Weight-bearing hindlimb stepping in treadmill-exercised adult spinal cats

Brain Res. 1990 Apr 30;514(2):206-18. doi: 10.1016/0006-8993(90)91417-f.


Hindlimb locomotion on a motor-driven treadmill was studied in 5 cats spinalized at a low thoracic level adults. Six months after surgery, the cats were anesthetized and implanted for electromyographic (EMG) and force recordings in hindlimb muscles. For the last 5 months of the spinalization period, the hindlimbs of each cat were exercised daily for 30 minutes on a treadmill. Data were collected during hindlimb locomotion on a treadmill across the entire range of speeds each cat could accommodate. All trials were filmed (100 frames/s) for kinematic analysis. EMG data were recorded from the soleus (Sol), medial gastrocnemius (MG), tibialis anterior (TA) and extensor digitorum longus (EDL). Forces were recorded in vivo from the Sol and MG tendons. All cats could sustain full weight-bearing stepping without the need for mechanical stimulation of the tail. Although the general stepping pattern of the spinal cats was remarkably similar to that of normal cats, several key differences were identified. Compared to normal cats, the adult spinal cats walked at a lower range of speeds and exhibited a longer swing phase duration. The Sol produced forces and displayed activation periods comparable to those observed in normal cats. The MG of adult spinal cats, however, produced lower forces and had a later onset of activation in comparison to normal cats. Each of the muscles in all spinal cats exhibited tremor during stepping. These results suggest that there were limitations in the activation levels of some hindlimb flexor and extensor muscles during treadmill locomotion. These data further suggest that, in normal cats, accommodation to treadmill speed is accomplished by modulating supraspinal input to the lumbar spinal cord while leaving many of the timing details to be regulated by lumbar spinal networks.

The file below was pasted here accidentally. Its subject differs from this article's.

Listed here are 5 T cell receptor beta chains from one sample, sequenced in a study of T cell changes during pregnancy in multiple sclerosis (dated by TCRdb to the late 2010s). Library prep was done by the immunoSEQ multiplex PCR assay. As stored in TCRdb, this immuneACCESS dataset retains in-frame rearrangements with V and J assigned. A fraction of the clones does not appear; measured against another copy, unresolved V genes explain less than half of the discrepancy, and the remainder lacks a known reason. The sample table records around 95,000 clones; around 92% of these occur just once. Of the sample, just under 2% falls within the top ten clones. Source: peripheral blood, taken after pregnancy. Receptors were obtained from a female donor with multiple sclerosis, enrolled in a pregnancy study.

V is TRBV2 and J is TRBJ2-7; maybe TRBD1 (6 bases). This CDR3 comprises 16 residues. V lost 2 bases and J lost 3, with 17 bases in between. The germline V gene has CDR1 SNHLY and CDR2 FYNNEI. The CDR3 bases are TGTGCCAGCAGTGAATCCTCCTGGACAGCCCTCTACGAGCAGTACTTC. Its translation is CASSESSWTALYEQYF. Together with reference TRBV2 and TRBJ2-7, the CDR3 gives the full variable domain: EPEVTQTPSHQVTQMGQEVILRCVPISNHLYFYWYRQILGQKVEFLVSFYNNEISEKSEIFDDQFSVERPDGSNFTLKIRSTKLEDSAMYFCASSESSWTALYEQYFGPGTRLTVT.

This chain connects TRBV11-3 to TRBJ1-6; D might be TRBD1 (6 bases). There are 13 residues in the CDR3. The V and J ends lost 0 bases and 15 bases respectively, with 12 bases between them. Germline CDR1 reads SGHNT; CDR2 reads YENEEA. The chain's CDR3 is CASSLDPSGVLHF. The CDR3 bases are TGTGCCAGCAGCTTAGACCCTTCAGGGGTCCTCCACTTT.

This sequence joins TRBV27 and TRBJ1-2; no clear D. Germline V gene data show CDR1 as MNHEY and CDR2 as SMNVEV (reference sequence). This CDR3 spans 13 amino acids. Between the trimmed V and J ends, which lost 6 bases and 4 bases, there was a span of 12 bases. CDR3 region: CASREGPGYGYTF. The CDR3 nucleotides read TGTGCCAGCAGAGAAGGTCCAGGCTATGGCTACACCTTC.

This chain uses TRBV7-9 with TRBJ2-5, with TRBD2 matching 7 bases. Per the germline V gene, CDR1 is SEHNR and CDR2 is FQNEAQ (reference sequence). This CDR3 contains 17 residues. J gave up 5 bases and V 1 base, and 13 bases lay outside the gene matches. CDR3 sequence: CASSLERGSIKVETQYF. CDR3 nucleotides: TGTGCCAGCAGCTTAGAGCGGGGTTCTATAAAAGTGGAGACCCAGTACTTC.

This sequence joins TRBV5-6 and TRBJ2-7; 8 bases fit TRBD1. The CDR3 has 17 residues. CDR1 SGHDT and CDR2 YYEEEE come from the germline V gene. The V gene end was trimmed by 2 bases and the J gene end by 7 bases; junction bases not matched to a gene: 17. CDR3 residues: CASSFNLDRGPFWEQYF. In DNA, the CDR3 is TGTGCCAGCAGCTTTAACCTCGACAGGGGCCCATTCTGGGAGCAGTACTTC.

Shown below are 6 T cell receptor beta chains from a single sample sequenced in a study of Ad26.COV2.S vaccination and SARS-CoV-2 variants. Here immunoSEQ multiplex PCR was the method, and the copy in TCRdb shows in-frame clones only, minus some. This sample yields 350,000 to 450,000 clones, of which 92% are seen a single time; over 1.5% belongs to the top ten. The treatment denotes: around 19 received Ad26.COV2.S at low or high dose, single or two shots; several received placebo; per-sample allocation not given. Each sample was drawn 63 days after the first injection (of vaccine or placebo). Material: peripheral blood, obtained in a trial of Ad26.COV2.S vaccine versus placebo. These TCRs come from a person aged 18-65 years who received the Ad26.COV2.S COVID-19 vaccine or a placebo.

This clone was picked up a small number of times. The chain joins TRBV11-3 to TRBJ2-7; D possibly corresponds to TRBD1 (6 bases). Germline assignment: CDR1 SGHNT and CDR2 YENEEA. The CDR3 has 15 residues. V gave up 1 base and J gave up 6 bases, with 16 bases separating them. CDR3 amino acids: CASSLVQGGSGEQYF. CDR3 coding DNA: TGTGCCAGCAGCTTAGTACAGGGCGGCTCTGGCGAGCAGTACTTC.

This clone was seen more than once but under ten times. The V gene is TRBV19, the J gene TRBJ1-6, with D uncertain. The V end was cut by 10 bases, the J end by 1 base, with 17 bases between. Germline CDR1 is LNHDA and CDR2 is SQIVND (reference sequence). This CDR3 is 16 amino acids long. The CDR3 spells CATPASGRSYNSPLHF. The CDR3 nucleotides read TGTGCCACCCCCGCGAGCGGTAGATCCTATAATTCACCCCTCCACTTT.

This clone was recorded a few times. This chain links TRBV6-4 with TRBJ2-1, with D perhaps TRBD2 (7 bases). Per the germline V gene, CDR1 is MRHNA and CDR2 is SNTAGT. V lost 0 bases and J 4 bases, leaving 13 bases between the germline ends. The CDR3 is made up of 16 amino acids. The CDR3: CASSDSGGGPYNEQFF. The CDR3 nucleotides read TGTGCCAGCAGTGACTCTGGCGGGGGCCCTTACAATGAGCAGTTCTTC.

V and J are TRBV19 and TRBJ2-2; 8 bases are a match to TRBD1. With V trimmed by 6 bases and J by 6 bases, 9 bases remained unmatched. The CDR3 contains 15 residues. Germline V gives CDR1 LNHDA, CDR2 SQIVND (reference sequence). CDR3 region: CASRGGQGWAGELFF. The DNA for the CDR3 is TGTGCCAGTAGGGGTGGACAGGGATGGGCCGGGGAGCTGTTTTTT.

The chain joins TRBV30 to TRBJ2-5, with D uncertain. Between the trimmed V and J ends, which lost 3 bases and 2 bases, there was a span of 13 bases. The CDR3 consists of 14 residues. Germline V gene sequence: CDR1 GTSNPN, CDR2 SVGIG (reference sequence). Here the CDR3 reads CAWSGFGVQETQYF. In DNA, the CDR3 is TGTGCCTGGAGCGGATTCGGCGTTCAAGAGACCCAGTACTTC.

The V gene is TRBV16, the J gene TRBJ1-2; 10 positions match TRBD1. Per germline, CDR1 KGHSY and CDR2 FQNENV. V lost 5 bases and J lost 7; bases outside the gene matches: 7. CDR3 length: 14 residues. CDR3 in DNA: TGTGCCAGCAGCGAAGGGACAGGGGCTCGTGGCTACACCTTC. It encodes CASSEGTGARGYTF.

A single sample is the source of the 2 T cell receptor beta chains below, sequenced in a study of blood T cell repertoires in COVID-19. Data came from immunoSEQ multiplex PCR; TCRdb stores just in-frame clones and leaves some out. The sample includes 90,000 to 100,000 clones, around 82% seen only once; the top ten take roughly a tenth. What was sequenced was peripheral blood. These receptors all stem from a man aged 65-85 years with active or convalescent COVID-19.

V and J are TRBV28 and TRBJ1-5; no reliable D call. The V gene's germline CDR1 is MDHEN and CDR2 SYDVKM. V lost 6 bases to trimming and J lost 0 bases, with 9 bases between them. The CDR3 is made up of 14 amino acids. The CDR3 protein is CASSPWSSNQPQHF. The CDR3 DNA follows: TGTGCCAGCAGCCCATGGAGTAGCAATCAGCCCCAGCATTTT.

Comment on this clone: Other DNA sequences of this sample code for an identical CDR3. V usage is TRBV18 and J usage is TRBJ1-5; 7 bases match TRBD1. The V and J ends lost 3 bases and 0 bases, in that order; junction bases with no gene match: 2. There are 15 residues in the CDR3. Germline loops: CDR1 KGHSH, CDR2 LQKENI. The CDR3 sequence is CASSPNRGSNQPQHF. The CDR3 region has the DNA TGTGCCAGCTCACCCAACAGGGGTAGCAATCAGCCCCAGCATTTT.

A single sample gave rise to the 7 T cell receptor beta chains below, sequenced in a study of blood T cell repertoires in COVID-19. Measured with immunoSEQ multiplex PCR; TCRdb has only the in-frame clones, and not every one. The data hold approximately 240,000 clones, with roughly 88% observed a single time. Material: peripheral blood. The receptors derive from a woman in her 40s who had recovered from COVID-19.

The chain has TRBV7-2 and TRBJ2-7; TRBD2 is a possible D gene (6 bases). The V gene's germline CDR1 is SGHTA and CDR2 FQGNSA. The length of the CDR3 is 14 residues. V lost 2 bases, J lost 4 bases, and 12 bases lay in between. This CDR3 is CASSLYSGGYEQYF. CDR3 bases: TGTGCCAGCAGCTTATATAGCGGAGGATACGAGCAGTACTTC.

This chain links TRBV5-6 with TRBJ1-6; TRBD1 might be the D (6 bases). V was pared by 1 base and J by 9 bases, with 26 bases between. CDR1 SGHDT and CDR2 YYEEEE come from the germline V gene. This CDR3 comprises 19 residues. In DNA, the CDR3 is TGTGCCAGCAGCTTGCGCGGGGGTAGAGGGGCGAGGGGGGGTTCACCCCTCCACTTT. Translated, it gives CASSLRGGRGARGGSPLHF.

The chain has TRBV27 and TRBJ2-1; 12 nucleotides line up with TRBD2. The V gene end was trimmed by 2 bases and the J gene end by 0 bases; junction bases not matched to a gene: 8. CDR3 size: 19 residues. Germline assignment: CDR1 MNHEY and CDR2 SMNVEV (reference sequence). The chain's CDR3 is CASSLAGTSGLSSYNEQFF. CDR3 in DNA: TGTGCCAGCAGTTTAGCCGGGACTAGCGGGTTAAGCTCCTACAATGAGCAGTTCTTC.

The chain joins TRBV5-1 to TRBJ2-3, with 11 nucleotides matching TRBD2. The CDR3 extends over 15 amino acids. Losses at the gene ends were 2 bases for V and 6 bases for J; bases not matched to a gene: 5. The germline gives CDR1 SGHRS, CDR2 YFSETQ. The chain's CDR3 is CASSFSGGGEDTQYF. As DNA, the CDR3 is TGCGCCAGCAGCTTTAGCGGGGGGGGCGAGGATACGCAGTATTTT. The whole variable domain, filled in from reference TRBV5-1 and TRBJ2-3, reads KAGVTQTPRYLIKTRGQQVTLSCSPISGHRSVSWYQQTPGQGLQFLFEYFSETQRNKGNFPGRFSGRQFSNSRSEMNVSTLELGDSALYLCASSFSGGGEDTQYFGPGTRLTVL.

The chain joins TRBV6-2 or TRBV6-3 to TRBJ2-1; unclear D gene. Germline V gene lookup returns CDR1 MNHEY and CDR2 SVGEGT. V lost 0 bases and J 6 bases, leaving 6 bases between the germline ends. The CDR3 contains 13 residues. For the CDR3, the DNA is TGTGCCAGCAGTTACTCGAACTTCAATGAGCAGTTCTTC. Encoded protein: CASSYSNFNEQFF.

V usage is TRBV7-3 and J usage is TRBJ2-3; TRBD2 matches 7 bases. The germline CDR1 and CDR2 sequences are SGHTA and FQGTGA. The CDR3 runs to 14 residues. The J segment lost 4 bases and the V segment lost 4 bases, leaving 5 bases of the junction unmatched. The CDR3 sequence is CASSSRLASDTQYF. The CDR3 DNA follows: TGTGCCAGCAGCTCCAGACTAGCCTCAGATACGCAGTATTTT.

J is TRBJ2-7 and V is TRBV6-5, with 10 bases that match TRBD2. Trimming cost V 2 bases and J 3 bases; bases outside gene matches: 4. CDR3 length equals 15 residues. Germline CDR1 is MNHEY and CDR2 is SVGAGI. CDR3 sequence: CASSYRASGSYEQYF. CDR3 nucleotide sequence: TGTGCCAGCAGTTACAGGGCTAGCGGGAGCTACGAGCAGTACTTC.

MeSH terms

  • Animals
  • Cats
  • Decerebrate State / physiopathology*
  • Decerebrate State / rehabilitation
  • Hindlimb / physiopathology*
  • Locomotion / physiology*
  • Muscles / physiopathology*
  • Physical Conditioning, Animal
  • Physical Exertion / physiology*
  • Physical Therapy Modalities